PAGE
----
The aim of this study was to assess stress distribution in the bone-implant interface of a mandibular implant–supported prosthesis with different cantilever lengths, aesthetic coating materials, and implant abutments.
A photoelastic model of an edentulous mandible, containing 5 external hexagon implants, was constructed. Experimental models were divided into 6 groups: group 1—UCLA component and metal bar; group 2—UCLA component and acrylic resin coating; group 3—UCLA component and porcelain coating; group 4—abutment and metal bar; group 5—abutment and acrylic resin coating; and group 6—abutment and porcelain coating. Forces were applied to the most anterior implant, the most posterior implant, and different cantilever lengths.
The results showed a higher number of high-stress fringes as the cantilever length increased. Fringes were better distributed in groups with prostheses composed of acrylic resin and in groups that contained an abutment.
The stress distribution in the bone-implant interface is improved when the cantilever is eliminated and when abutments in an acrylic resin prosthesis are used.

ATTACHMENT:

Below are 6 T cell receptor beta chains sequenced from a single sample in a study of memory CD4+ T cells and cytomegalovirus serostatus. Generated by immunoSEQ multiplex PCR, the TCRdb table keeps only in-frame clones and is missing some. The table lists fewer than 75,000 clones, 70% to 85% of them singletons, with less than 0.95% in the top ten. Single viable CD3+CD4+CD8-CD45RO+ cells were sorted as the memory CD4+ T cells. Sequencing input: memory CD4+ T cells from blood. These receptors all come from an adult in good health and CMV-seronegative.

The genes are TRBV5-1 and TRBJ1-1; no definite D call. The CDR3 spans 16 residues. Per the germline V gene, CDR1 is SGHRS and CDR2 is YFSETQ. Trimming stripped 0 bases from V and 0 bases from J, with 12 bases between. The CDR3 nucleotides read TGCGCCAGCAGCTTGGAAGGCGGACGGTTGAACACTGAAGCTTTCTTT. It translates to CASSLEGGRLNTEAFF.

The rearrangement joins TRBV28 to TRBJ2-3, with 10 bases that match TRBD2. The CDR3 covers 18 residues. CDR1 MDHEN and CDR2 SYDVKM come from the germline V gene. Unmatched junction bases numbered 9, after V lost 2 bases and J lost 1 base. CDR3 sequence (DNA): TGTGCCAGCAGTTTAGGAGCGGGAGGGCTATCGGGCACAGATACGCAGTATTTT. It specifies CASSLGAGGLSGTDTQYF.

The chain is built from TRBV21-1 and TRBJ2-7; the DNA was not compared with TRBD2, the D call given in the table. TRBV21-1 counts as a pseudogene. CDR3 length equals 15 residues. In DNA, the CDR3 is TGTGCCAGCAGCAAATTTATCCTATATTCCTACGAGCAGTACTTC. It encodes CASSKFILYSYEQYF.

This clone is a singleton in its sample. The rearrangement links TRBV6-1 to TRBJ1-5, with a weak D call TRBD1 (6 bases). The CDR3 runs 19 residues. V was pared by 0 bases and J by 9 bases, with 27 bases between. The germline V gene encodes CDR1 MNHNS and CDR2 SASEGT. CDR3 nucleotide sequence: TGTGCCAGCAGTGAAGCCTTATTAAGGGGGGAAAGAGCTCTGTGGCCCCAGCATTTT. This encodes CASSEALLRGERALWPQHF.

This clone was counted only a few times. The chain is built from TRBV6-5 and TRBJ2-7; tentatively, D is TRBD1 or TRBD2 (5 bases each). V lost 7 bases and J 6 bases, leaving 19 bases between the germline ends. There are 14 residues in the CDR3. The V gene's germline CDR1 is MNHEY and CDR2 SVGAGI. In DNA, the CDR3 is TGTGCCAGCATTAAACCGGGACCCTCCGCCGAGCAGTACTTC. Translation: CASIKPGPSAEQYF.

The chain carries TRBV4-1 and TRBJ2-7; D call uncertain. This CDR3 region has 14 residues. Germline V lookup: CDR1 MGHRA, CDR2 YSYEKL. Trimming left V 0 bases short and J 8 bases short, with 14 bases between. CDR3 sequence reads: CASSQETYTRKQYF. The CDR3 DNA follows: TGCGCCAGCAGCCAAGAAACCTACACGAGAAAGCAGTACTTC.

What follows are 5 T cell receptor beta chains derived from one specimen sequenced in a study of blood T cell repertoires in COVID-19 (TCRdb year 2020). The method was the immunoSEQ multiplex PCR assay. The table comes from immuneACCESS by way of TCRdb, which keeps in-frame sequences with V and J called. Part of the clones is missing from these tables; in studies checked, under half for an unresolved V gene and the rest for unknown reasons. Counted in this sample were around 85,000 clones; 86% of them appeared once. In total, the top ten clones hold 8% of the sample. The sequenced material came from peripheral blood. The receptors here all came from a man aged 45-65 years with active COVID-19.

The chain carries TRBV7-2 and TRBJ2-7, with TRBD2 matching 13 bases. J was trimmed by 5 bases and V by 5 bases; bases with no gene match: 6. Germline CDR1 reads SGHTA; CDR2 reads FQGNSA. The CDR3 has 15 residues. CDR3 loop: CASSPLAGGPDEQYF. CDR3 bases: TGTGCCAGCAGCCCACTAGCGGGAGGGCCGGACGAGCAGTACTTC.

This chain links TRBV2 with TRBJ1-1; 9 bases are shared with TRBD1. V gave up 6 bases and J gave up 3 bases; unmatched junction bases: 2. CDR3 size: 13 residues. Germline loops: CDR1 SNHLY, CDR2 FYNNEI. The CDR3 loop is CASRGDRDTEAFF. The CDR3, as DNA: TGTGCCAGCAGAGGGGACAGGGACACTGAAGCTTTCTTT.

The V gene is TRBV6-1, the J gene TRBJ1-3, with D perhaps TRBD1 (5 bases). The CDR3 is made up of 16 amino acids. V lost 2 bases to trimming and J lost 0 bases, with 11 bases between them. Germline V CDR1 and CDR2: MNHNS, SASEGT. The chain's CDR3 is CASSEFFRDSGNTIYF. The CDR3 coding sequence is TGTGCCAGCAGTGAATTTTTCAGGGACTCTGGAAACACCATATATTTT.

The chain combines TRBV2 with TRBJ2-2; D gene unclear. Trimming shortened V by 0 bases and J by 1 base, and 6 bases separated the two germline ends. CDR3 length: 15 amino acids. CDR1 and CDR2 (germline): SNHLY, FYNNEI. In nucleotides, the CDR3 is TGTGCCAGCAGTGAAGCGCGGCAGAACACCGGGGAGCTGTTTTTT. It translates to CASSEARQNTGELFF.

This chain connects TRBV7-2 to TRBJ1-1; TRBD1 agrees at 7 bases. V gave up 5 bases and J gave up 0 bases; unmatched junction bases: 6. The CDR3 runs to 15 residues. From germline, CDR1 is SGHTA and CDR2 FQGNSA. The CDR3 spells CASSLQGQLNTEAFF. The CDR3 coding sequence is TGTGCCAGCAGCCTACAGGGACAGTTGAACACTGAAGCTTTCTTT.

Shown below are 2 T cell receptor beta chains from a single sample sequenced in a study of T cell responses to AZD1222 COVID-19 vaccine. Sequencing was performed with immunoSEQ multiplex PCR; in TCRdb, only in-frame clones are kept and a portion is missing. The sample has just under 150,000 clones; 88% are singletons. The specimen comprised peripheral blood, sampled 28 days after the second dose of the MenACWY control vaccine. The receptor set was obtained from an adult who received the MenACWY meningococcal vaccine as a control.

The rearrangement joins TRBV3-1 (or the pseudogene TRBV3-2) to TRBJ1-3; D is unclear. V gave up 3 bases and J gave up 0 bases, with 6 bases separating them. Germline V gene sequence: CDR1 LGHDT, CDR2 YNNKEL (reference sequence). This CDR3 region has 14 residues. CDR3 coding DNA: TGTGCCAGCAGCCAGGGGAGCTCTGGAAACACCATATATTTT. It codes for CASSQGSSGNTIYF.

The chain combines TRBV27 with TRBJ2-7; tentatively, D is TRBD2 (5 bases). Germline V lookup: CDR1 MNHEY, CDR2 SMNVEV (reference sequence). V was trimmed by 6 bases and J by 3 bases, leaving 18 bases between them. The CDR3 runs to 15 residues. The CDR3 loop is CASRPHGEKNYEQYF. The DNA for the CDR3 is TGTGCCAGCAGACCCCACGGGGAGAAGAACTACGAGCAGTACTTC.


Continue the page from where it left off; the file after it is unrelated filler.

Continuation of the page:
*PhD Student, Department of Dental Materials and Prosthodontics, Aracatuba Dental School, São Paulo State University (UNESP), Aracatuba, Sao Paulo, Brazil.
†Professor, Department of Dental Materials and Prosthodontics, Aracatuba Dental School, São Paulo State University (UNESP), Aracatuba, Sao Paulo, Brazil.
‡Dentist, Private Practice, Cascavel, Parana, Brazil.
Reprint requests and correspondence to: Marcelo Coelho Goiato, MS, PhD, Department of Dental Materials and Prosthodontics, Aracatuba Dental School (UNESP), José Bonifácio, 1193—Vila Mendonça, CEP 16015-050 Aracatuba, São Paulo, Brazil, Phone: 55-18-36363287, Fax: 55-18-36363245, E-mail: firstname.lastname@example.org